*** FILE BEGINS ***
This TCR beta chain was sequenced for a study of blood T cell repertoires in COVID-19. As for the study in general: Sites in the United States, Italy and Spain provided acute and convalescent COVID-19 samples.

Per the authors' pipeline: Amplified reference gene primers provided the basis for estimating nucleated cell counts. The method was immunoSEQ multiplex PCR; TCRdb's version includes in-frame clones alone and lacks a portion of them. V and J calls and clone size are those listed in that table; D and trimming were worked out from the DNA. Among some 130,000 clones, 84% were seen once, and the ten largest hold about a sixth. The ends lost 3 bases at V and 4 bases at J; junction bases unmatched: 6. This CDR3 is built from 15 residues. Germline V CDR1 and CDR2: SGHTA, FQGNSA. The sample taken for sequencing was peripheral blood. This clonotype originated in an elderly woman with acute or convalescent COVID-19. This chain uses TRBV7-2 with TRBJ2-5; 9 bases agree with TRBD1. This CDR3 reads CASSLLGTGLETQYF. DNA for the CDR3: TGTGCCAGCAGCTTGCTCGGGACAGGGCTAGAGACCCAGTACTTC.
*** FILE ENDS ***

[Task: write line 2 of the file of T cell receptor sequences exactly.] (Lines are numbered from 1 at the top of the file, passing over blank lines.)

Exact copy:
Per the authors' pipeline: Amplified reference gene primers provided the basis for estimating nucleated cell counts. The method was immunoSEQ multiplex PCR; TCRdb's version includes in-frame clones alone and lacks a portion of them. V and J calls and clone size are those listed in that table; D and trimming were worked out from the DNA. Among some 130,000 clones, 84% were seen once, and the ten largest hold about a sixth. The ends lost 3 bases at V and 4 bases at J; junction bases unmatched: 6. This CDR3 is built from 15 residues. Germline V CDR1 and CDR2: SGHTA, FQGNSA. The sample taken for sequencing was peripheral blood. This clonotype originated in an elderly woman with acute or convalescent COVID-19. This chain uses TRBV7-2 with TRBJ2-5; 9 bases agree with TRBD1. This CDR3 reads CASSLLGTGLETQYF. DNA for the CDR3: TGTGCCAGCAGCTTGCTCGGGACAGGGCTAGAGACCCAGTACTTC.